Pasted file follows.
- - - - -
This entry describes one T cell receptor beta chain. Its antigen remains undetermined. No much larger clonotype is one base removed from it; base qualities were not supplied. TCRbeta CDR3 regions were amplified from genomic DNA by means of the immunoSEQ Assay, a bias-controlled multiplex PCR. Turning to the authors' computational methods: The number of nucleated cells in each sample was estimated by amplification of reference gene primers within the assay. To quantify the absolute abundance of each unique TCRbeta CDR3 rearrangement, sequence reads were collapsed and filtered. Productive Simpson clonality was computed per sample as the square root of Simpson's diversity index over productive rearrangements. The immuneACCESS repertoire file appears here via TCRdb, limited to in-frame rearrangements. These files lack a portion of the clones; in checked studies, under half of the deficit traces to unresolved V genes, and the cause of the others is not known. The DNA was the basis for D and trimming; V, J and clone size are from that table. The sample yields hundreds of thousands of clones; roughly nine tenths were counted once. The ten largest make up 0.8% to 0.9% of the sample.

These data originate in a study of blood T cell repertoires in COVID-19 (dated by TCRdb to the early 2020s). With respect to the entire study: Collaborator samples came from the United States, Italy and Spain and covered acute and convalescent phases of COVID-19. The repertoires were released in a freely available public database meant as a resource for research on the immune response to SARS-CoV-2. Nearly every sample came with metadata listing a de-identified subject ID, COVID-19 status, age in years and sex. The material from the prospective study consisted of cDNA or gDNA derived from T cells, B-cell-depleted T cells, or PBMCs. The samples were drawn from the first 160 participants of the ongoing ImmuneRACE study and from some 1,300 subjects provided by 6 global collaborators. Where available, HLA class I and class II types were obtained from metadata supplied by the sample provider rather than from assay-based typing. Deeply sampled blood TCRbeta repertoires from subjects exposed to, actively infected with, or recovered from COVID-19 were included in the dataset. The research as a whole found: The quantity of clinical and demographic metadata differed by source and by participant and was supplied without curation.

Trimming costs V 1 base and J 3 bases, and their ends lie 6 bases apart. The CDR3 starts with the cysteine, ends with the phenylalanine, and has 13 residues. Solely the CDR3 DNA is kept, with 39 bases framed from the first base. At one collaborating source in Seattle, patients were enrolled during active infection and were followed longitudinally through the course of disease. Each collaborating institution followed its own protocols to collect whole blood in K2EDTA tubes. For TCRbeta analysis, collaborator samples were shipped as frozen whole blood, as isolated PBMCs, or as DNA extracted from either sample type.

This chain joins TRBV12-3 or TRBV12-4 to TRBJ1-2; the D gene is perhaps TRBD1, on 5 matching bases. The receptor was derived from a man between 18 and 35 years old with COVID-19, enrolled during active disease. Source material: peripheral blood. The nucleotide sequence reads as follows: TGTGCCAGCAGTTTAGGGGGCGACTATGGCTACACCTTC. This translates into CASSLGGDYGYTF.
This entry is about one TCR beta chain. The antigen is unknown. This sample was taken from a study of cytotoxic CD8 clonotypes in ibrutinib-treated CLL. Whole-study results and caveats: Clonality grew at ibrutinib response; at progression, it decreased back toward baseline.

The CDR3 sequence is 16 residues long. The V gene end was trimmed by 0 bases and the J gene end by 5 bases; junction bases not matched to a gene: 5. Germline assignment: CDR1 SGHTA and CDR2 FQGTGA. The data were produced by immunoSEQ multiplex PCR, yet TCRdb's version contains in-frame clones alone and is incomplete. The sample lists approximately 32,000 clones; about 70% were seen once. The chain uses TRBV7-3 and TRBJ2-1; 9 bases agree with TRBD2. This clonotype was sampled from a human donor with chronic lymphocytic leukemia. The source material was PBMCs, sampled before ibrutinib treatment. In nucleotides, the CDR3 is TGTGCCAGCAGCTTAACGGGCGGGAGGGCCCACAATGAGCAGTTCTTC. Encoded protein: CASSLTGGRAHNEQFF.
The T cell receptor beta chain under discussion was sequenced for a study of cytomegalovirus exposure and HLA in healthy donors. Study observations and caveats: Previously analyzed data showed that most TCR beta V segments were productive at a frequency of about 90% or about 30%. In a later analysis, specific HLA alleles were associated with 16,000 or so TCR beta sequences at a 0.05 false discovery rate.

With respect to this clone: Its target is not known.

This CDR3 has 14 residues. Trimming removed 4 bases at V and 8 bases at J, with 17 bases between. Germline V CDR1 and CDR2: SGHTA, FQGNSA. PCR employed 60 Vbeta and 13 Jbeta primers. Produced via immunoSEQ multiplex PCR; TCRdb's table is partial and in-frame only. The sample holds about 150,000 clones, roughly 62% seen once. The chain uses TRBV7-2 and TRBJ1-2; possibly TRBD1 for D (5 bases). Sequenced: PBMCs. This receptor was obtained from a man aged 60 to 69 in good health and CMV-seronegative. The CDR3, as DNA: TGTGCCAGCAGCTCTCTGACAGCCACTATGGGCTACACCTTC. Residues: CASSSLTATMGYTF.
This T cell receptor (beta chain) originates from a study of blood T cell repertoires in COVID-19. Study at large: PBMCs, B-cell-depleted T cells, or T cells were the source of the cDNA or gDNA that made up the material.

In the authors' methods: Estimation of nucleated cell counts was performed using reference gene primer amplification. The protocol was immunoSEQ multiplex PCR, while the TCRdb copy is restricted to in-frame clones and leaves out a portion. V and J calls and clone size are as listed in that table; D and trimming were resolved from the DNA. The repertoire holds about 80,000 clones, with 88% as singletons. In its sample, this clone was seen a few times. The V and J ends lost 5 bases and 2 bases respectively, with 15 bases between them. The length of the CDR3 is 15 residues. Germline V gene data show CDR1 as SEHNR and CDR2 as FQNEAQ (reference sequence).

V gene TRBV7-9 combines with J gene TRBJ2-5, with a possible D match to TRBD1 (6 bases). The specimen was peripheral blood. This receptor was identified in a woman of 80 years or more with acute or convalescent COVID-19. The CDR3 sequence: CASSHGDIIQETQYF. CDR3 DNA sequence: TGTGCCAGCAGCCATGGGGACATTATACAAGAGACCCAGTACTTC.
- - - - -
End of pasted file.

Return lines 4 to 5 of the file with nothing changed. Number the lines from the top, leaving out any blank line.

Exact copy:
This chain joins TRBV12-3 or TRBV12-4 to TRBJ1-2; the D gene is perhaps TRBD1, on 5 matching bases. The receptor was derived from a man between 18 and 35 years old with COVID-19, enrolled during active disease. Source material: peripheral blood. The nucleotide sequence reads as follows: TGTGCCAGCAGTTTAGGGGGCGACTATGGCTACACCTTC. This translates into CASSLGGDYGYTF.
This entry is about one TCR beta chain. The antigen is unknown. This sample was taken from a study of cytotoxic CD8 clonotypes in ibrutinib-treated CLL. Whole-study results and caveats: Clonality grew at ibrutinib response; at progression, it decreased back toward baseline.